figure de-4-198-g1
Figure 1. Correlation coefficient of serum 25(OH)D concentration measured in two periods vs. follow-up period.

Figure 2 plots the hazard ratios vs. follow-up period. The regression fit to the hazard ratio per 20-nmol/l increase in serum 25(OH)D concentration vs. time increased from 0.82 (95% CI, 0.67–1.02) for 6 y to 0.96 (95% CI, 0.90–1.01) for 14 y. The zero follow-up time value is 0.72 (95% CI, 0.50–1.03). These values differ considerably from the values in the meta-analysis by Schöttker and colleagues13 of 0.92 (95% CI, 0.89–0.95), which corresponds to a value for 12 y for the regression fit in Figure 2. However, the mean follow-up time of all 12 studies weighted by the relative weights in Schöttker’s Figure 3 is 9.6 y. Thus, the results based on extrapolation to zero follow-up time find 3.5 times as great a risk reduction, whereas the ratio for 6 y is 2.3 times as great. Although the extrapolated 95% CI values for zero follow-up time are large, the values would be much smaller if the values were averaged, say, for each three values.

figure de-4-198-g2
Figure 2. Hazard ratios (HRs) for all-cause mortality rate per 20-nmol/l increase in serum 25(OH)D concentration, using data from Figure 3 in Schöttker et al.13 vs. follow-up period. The equations for the regression fits are: HR ...

Discussion

The results in Figure 2 suggest that a 20-nmol/l increase in vitamin D serum level reduces the risk of all-cause mortality rate by 18–28%. The 18% is similar to the 7–17% reduction achieved by increasing serum 25(OH)D concentration from 54 to 110 nmol/l, as estimated in a recent study based on the serum 25(OH)D concentration–disease outcome relation for diseases contributing the most to all-cause mortality rate: cancer, cardiovascular disease, diabetes mellitus, respiratory diseases, respiratory infections, and tuberculosis.14 This reduction in mortality rate would increase life expectancy by an estimated 2 y.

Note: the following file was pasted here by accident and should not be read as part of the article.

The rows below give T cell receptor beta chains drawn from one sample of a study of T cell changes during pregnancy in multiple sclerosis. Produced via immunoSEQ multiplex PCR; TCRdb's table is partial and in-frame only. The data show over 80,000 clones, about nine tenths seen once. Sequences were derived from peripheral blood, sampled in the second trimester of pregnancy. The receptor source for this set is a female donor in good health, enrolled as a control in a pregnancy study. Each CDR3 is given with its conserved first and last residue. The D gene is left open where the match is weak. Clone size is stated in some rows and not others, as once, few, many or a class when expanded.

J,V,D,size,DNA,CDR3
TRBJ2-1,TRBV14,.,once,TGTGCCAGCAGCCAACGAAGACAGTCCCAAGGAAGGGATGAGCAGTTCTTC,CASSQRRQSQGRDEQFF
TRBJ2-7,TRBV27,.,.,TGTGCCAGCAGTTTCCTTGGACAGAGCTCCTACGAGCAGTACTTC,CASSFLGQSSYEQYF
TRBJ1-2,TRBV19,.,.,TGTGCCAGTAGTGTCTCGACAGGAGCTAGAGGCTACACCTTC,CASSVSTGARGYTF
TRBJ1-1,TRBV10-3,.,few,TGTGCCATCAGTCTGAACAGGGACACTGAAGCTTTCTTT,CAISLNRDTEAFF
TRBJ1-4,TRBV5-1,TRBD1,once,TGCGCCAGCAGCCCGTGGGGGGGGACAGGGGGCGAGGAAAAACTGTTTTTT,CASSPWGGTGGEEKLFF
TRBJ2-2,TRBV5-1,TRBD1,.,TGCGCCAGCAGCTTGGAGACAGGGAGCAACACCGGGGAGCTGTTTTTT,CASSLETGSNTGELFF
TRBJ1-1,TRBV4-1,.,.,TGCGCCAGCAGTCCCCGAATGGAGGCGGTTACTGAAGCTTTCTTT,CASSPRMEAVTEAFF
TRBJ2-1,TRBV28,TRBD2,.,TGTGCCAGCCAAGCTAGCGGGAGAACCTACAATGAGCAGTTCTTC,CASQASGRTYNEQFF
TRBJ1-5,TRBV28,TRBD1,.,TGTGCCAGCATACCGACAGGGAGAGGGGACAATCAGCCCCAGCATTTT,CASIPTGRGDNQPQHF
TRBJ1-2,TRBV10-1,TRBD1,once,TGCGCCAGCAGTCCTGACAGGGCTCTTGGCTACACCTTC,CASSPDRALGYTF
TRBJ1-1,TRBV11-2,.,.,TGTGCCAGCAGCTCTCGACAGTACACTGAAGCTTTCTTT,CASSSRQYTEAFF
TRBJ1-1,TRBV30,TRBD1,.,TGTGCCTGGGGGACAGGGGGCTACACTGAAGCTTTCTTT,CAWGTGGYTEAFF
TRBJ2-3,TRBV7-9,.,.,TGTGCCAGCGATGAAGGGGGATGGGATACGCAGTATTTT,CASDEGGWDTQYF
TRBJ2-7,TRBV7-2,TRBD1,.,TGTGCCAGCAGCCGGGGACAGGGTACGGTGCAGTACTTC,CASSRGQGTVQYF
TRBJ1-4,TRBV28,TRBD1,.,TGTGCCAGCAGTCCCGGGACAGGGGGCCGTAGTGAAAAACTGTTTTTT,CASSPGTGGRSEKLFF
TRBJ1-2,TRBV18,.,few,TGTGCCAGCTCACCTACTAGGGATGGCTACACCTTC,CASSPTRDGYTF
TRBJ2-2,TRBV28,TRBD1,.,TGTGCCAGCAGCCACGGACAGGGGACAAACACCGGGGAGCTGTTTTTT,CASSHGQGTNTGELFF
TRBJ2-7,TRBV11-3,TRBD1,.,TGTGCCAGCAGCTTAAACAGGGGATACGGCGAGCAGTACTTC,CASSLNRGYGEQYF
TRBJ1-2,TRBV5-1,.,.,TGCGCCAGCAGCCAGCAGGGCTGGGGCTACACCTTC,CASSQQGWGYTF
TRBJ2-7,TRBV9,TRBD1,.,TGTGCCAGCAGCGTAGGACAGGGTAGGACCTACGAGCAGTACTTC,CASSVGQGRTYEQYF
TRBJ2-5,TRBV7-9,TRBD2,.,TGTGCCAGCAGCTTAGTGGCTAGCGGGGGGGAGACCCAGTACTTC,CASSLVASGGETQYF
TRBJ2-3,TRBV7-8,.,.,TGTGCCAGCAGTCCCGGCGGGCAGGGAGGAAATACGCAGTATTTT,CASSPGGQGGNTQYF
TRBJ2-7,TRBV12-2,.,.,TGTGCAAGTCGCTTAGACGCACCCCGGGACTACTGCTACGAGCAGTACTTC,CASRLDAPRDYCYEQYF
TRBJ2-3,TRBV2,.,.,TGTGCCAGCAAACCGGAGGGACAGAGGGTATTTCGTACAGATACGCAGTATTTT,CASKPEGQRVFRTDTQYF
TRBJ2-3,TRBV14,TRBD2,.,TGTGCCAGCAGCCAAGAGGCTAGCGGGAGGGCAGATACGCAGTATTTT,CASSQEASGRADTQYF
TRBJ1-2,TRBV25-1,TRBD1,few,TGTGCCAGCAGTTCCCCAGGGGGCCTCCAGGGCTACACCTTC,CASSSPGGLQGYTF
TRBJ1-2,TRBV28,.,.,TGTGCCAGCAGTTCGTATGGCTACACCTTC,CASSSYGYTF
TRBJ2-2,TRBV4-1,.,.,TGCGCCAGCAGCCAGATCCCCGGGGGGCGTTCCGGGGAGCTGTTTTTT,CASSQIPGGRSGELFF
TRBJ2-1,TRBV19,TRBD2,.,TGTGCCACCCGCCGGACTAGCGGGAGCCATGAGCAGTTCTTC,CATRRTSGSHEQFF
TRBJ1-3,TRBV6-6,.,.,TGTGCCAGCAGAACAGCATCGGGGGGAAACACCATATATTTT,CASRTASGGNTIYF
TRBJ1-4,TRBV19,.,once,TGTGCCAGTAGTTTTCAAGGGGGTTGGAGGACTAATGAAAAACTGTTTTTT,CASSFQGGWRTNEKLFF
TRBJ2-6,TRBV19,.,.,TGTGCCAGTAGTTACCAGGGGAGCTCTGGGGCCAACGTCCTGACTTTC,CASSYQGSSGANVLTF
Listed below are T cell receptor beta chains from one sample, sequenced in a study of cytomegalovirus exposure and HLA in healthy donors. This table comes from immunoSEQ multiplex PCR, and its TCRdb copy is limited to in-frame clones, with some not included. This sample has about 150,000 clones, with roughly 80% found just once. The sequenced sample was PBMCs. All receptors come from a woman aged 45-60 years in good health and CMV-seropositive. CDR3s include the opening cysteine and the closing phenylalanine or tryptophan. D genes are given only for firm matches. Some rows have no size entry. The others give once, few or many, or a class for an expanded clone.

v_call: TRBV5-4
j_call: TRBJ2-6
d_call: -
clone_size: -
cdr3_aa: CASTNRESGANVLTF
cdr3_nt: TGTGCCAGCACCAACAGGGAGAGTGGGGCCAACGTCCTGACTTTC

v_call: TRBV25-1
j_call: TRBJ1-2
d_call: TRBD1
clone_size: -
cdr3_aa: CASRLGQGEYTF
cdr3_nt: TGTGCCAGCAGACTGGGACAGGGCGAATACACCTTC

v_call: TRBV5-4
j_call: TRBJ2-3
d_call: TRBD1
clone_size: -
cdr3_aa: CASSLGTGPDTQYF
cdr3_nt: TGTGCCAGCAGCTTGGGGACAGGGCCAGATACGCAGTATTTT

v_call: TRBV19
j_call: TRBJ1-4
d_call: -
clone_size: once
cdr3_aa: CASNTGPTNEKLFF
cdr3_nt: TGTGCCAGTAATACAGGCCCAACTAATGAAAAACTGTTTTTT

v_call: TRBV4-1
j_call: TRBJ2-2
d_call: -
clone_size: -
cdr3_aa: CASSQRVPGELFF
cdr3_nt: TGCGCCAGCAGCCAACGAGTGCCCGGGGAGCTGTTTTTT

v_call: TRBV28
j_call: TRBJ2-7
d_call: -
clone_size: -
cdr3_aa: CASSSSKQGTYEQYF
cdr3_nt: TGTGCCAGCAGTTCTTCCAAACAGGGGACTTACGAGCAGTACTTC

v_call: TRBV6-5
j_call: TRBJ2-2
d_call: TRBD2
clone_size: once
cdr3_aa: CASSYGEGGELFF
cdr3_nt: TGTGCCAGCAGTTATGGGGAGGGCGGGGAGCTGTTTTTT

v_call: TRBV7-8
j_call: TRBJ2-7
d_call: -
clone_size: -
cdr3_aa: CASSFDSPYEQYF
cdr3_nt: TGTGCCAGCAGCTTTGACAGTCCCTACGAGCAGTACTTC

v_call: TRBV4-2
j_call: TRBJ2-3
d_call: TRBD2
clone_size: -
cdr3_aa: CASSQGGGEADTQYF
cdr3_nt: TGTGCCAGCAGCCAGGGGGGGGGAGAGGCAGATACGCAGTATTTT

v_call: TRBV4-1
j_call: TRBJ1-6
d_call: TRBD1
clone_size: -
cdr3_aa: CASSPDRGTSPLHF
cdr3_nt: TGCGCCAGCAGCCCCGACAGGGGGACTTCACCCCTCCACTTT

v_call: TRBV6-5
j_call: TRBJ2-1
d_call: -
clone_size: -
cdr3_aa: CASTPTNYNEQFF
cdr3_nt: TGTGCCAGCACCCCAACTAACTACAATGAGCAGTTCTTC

However, because the 25(OH)D concentration–mortality rate relation is nonlinear, changing rapidly for low serum 25(OH)D concentrations and very little above 80 nmol/l, determining a more precise estimate would require a more careful analysis. On the basis of Figure 4 in Zittermann and colleagues,15 the 8% reduction in Schöttker et al.13 is consistent with an increase of serum 25(OH)D from 50 to 70 nmol/l.

These results further support the assertion that the apparent risk of adverse health outcomes decreases with longer follow-up time. However, in nested case-control studies, shorter follow-up times have fewer cases and thus wider 95% CIs. The rationale for conducting nested case-control studies instead of case-control studies with no follow-up interval includes concerns about bias in selecting controls and that the disease may affect the health outcome. For mortality rates, death often comes after long-term illness, which can affect serum 25(OH)D concentrations. For cancer incidence rates, this concern is not as well founded: people who have cancer often do not find out until diagnosis through screening (for breast and colorectal cancer) or until they notice persistent pain for a short time. For breast cancer, case-control studies found much greater inverse correlations between serum 25(OH)D concentration and incidence than did nested case-control studies.10

This study recommends that meta-analyses of cohort study findings incorporate follow-up time, as demonstrated here. It also suggests comparing case-control study results with those of cohort studies by plotting the results vs. follow-up interval; if the data from both types of studies can be modeled with a linear or second-order regression fit without large deviations, the case-control results should be afforded more credibility. This study also recommends that prospective cohort studies regularly measure serum 25(OH)D concentration, perhaps every 2–4 y. Doing so would add additional costs to the studies but would yield more accurate results.